Students are People Too: Why Language Matters

Students are People Too: Why Language Matters

An acquaintance who is a former teacher asked me the other day how to shift other people – including educators – toward tolerance for, if not an understanding and appreciation of, how students can benefit from informal, self-directed learning. She wanted one small thing that could help change the attitudes of people in her conversational circles.

So I suggested she look at her use of language and its power to make change.

To illustrate this, I shared with her a quote that’s been going around on social media recently by Sir Ken Robinson from his latest book The Element. He wrote. “…education doesn’t need to be reformed – it needs to be transformed. The key to this transformation is not to standardize education, but to personalize it, to build achievement on discovering the individual talents of each child, to put students in an environment where they want to learn and where they can naturally discover their true passions.”

After a quick read, I agreed with this statement. However, I pointed out to my friend that the wording of the last part of it is actually contradictory to the idea of major change. True transformation in education will not come from having “achievement” as a goal, nor from adults thinking they must create special environments for learning (i.e. schools) and inserting kids into them. Instead, it will involve acknowledging three things:

  • The world itself is a wonderful learning environment.
  • Kids naturally want to learn from birth (until adults bore that natural inclination right out of them).
  • Children don’t need to be coerced to learn if they are in control of the learning agenda, “true passions” or otherwise.

Now, I’m sure Robinson understands all of that. But his words are steeped in an academic brew – a tea that encourages the status quo of schools as babysitters, rather than educational and social transformation.

For instance, both Robinson and my friend used the word “student” when referring to learners. In popular usage, that word reinforces the hierarchy and division of power that is part of the problem with our current systems of education. It also interferes with an understanding of the natural, informal, self-directed exploration and learning that can take place in a school-free environment. So I suggest we consider avoiding the word “student” if we want to participate in educational change making.

Why? The dictionaries variously define “student” as a person who is enrolled in or studying at a school or college or who is studying in order to enter a particular profession. Synonyms include scholar, pupil, undergraduate, graduate, grad student, postdoctoral fellow; refinements include freshman, sophomore, junior, senior.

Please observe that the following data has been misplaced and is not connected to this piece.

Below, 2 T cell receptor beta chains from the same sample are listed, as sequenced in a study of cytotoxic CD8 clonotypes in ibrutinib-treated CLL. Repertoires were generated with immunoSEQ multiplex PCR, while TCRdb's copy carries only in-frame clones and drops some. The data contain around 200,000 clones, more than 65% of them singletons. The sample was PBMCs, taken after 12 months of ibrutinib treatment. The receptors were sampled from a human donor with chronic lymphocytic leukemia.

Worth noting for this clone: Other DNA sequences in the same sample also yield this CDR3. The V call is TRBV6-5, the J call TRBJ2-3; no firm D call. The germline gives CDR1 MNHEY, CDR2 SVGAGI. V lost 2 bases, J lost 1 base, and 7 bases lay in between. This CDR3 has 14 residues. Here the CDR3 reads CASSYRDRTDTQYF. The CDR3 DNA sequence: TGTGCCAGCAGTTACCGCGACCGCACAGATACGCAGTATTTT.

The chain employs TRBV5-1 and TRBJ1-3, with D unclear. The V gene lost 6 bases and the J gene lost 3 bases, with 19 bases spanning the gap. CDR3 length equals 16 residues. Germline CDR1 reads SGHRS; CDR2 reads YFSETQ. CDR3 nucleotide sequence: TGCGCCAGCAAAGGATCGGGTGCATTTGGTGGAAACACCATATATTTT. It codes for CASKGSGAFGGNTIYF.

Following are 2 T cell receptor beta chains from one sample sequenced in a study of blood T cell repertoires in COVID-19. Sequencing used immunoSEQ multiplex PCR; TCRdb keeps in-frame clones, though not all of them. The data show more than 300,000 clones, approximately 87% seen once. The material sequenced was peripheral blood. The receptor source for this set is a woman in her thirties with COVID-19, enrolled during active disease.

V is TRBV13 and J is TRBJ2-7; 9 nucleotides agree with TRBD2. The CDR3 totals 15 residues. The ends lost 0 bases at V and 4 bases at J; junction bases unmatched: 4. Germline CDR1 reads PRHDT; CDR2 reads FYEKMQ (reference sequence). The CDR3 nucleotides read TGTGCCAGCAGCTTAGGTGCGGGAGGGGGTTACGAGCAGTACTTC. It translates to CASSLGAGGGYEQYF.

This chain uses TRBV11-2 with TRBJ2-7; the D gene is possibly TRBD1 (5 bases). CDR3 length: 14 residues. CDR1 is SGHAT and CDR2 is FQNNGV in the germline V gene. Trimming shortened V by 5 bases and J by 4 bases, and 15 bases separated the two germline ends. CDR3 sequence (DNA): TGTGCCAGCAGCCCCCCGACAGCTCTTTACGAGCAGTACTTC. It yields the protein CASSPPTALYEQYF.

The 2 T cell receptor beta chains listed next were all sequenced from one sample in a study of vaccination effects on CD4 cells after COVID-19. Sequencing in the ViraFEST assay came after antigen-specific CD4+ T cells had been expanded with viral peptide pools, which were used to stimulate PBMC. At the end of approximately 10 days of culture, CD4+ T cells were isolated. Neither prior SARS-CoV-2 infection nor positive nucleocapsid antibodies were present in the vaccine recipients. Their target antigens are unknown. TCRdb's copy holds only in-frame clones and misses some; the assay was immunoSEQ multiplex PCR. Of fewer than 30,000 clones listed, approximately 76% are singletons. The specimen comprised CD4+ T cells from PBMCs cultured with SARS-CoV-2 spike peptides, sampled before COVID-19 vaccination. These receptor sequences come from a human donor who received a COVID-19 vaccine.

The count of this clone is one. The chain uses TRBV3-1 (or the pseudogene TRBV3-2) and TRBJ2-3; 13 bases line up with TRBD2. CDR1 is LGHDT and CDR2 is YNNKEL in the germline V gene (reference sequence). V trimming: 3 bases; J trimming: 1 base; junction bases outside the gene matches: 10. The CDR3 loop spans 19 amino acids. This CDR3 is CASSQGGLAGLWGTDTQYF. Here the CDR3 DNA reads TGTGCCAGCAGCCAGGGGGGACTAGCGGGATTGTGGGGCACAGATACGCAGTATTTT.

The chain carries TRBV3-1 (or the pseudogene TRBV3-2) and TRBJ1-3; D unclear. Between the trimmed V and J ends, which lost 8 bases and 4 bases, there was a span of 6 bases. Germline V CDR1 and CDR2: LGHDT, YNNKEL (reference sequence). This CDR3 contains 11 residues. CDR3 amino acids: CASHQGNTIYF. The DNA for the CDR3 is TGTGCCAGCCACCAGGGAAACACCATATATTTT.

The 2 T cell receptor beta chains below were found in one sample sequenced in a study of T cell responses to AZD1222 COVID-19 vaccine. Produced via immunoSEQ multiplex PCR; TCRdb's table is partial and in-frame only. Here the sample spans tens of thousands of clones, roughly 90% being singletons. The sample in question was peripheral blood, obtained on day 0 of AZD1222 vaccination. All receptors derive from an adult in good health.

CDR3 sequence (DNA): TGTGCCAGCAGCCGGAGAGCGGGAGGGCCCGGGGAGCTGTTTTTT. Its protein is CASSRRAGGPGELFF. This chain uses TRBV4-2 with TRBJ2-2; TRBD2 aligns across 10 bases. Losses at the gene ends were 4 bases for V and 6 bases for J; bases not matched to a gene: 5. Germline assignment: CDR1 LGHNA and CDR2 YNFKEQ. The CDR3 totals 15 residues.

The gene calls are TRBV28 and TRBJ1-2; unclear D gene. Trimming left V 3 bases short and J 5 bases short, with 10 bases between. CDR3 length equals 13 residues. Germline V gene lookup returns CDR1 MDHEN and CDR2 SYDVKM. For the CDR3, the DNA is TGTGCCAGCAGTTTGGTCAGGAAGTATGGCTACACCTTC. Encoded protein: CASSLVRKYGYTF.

In some dictionaries, there is a secondary definition of the word “student” as someone who takes an interest in a particular subject. That definition could include informal learning. It could broaden learning past the expert-designed curriculum and toward the general acquisition of skills and insights. But it still separates learners into a group distinct from everyone else who is supposedly either teaching or not learning. We are all learners, all the time.

So I believe that life learners can create real change by using language that broadens people’s ideas about how knowledge is acquired, and that expands the definition of learning beyond instruction in schools.

The late philosopher and social critic Ivan Illich wrote in Deschooling Society, “Institutional wisdom tells us that children need school. Institutional wisdom tells us that children learn in school. But this institutional wisdom is itself the product of schools because sound common sense tells us that only children can be taught in school. Only by segregating human beings in the category of childhood could we ever get them to submit to the authority of a schoolteacher.”

When our words help to prove the folly of that institutional “wisdom,” we will be contributing to an understanding that we are all students of life; to a tolerance of informal, self-directed learning; and to a transformation in the way we educate ourselves and our children that goes far beyond motivating students and retooling schools.